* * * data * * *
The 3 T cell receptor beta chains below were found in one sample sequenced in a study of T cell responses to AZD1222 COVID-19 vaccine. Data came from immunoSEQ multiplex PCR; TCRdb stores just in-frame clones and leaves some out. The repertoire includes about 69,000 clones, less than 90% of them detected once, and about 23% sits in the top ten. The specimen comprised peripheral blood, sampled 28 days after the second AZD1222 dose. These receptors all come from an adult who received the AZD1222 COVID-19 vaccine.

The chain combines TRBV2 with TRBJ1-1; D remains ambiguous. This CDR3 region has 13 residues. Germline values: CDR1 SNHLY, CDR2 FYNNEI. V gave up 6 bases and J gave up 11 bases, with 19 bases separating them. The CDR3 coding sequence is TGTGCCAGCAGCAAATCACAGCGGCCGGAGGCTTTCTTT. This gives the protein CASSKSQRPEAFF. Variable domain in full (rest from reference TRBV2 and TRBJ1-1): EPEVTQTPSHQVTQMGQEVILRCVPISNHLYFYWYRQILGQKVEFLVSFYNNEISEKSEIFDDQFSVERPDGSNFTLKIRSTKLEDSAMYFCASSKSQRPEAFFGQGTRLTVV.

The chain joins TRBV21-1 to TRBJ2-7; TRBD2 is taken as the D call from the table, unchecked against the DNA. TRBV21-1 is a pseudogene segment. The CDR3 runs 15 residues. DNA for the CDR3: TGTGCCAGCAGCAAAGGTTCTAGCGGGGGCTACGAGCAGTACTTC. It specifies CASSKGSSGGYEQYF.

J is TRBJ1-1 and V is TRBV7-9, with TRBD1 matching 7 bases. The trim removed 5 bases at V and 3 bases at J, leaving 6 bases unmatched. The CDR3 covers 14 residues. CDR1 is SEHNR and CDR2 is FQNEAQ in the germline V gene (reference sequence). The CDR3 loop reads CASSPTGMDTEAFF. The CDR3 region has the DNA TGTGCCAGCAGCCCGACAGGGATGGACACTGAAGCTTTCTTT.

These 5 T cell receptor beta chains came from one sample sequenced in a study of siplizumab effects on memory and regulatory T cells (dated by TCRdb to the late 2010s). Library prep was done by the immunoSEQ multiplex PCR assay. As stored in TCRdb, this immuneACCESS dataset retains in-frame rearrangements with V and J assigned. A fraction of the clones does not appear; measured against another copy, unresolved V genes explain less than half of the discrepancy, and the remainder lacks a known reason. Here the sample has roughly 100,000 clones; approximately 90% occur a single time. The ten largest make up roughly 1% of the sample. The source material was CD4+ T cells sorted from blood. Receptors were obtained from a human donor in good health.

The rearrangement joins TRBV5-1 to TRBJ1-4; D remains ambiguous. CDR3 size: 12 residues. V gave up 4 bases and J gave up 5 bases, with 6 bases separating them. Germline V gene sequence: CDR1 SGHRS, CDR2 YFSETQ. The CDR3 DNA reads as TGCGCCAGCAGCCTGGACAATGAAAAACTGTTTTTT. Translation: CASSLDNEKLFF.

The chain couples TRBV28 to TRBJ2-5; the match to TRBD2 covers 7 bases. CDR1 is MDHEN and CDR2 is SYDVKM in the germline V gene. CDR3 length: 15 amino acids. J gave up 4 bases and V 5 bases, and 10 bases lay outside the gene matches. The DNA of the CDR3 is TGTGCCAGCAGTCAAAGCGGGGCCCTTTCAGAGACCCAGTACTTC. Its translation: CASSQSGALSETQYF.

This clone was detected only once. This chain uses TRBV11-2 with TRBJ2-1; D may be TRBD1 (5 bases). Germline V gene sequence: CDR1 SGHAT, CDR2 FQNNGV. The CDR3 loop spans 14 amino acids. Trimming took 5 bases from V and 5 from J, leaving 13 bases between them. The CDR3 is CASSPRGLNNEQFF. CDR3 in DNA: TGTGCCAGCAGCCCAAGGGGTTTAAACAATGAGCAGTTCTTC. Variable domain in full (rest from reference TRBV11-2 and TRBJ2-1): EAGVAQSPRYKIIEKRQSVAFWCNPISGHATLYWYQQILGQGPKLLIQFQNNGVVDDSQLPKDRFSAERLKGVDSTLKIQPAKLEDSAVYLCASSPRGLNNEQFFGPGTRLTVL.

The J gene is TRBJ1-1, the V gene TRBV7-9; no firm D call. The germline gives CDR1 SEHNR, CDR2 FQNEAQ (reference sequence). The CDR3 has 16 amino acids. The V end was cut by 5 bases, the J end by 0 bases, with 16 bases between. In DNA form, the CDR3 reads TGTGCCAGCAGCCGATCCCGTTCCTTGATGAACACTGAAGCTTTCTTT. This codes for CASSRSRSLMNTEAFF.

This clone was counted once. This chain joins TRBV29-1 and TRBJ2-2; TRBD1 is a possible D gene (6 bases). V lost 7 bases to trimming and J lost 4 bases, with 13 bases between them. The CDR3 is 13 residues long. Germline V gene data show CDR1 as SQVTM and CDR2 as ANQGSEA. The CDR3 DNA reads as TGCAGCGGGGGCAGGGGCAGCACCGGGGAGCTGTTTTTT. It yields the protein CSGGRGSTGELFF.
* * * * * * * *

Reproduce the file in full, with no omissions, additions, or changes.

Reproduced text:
The 3 T cell receptor beta chains below were found in one sample sequenced in a study of T cell responses to AZD1222 COVID-19 vaccine. Data came from immunoSEQ multiplex PCR; TCRdb stores just in-frame clones and leaves some out. The repertoire includes about 69,000 clones, less than 90% of them detected once, and about 23% sits in the top ten. The specimen comprised peripheral blood, sampled 28 days after the second AZD1222 dose. These receptors all come from an adult who received the AZD1222 COVID-19 vaccine.

The chain combines TRBV2 with TRBJ1-1; D remains ambiguous. This CDR3 region has 13 residues. Germline values: CDR1 SNHLY, CDR2 FYNNEI. V gave up 6 bases and J gave up 11 bases, with 19 bases separating them. The CDR3 coding sequence is TGTGCCAGCAGCAAATCACAGCGGCCGGAGGCTTTCTTT. This gives the protein CASSKSQRPEAFF. Variable domain in full (rest from reference TRBV2 and TRBJ1-1): EPEVTQTPSHQVTQMGQEVILRCVPISNHLYFYWYRQILGQKVEFLVSFYNNEISEKSEIFDDQFSVERPDGSNFTLKIRSTKLEDSAMYFCASSKSQRPEAFFGQGTRLTVV.

The chain joins TRBV21-1 to TRBJ2-7; TRBD2 is taken as the D call from the table, unchecked against the DNA. TRBV21-1 is a pseudogene segment. The CDR3 runs 15 residues. DNA for the CDR3: TGTGCCAGCAGCAAAGGTTCTAGCGGGGGCTACGAGCAGTACTTC. It specifies CASSKGSSGGYEQYF.

J is TRBJ1-1 and V is TRBV7-9, with TRBD1 matching 7 bases. The trim removed 5 bases at V and 3 bases at J, leaving 6 bases unmatched. The CDR3 covers 14 residues. CDR1 is SEHNR and CDR2 is FQNEAQ in the germline V gene (reference sequence). The CDR3 loop reads CASSPTGMDTEAFF. The CDR3 region has the DNA TGTGCCAGCAGCCCGACAGGGATGGACACTGAAGCTTTCTTT.

These 5 T cell receptor beta chains came from one sample sequenced in a study of siplizumab effects on memory and regulatory T cells (dated by TCRdb to the late 2010s). Library prep was done by the immunoSEQ multiplex PCR assay. As stored in TCRdb, this immuneACCESS dataset retains in-frame rearrangements with V and J assigned. A fraction of the clones does not appear; measured against another copy, unresolved V genes explain less than half of the discrepancy, and the remainder lacks a known reason. Here the sample has roughly 100,000 clones; approximately 90% occur a single time. The ten largest make up roughly 1% of the sample. The source material was CD4+ T cells sorted from blood. Receptors were obtained from a human donor in good health.

The rearrangement joins TRBV5-1 to TRBJ1-4; D remains ambiguous. CDR3 size: 12 residues. V gave up 4 bases and J gave up 5 bases, with 6 bases separating them. Germline V gene sequence: CDR1 SGHRS, CDR2 YFSETQ. The CDR3 DNA reads as TGCGCCAGCAGCCTGGACAATGAAAAACTGTTTTTT. Translation: CASSLDNEKLFF.

The chain couples TRBV28 to TRBJ2-5; the match to TRBD2 covers 7 bases. CDR1 is MDHEN and CDR2 is SYDVKM in the germline V gene. CDR3 length: 15 amino acids. J gave up 4 bases and V 5 bases, and 10 bases lay outside the gene matches. The DNA of the CDR3 is TGTGCCAGCAGTCAAAGCGGGGCCCTTTCAGAGACCCAGTACTTC. Its translation: CASSQSGALSETQYF.

This clone was detected only once. This chain uses TRBV11-2 with TRBJ2-1; D may be TRBD1 (5 bases). Germline V gene sequence: CDR1 SGHAT, CDR2 FQNNGV. The CDR3 loop spans 14 amino acids. Trimming took 5 bases from V and 5 from J, leaving 13 bases between them. The CDR3 is CASSPRGLNNEQFF. CDR3 in DNA: TGTGCCAGCAGCCCAAGGGGTTTAAACAATGAGCAGTTCTTC. Variable domain in full (rest from reference TRBV11-2 and TRBJ2-1): EAGVAQSPRYKIIEKRQSVAFWCNPISGHATLYWYQQILGQGPKLLIQFQNNGVVDDSQLPKDRFSAERLKGVDSTLKIQPAKLEDSAVYLCASSPRGLNNEQFFGPGTRLTVL.

The J gene is TRBJ1-1, the V gene TRBV7-9; no firm D call. The germline gives CDR1 SEHNR, CDR2 FQNEAQ (reference sequence). The CDR3 has 16 amino acids. The V end was cut by 5 bases, the J end by 0 bases, with 16 bases between. In DNA form, the CDR3 reads TGTGCCAGCAGCCGATCCCGTTCCTTGATGAACACTGAAGCTTTCTTT. This codes for CASSRSRSLMNTEAFF.

This clone was counted once. This chain joins TRBV29-1 and TRBJ2-2; TRBD1 is a possible D gene (6 bases). V lost 7 bases to trimming and J lost 4 bases, with 13 bases between them. The CDR3 is 13 residues long. Germline V gene data show CDR1 as SQVTM and CDR2 as ANQGSEA. The CDR3 DNA reads as TGCAGCGGGGGCAGGGGCAGCACCGGGGAGCTGTTTTTT. It yields the protein CSGGRGSTGELFF.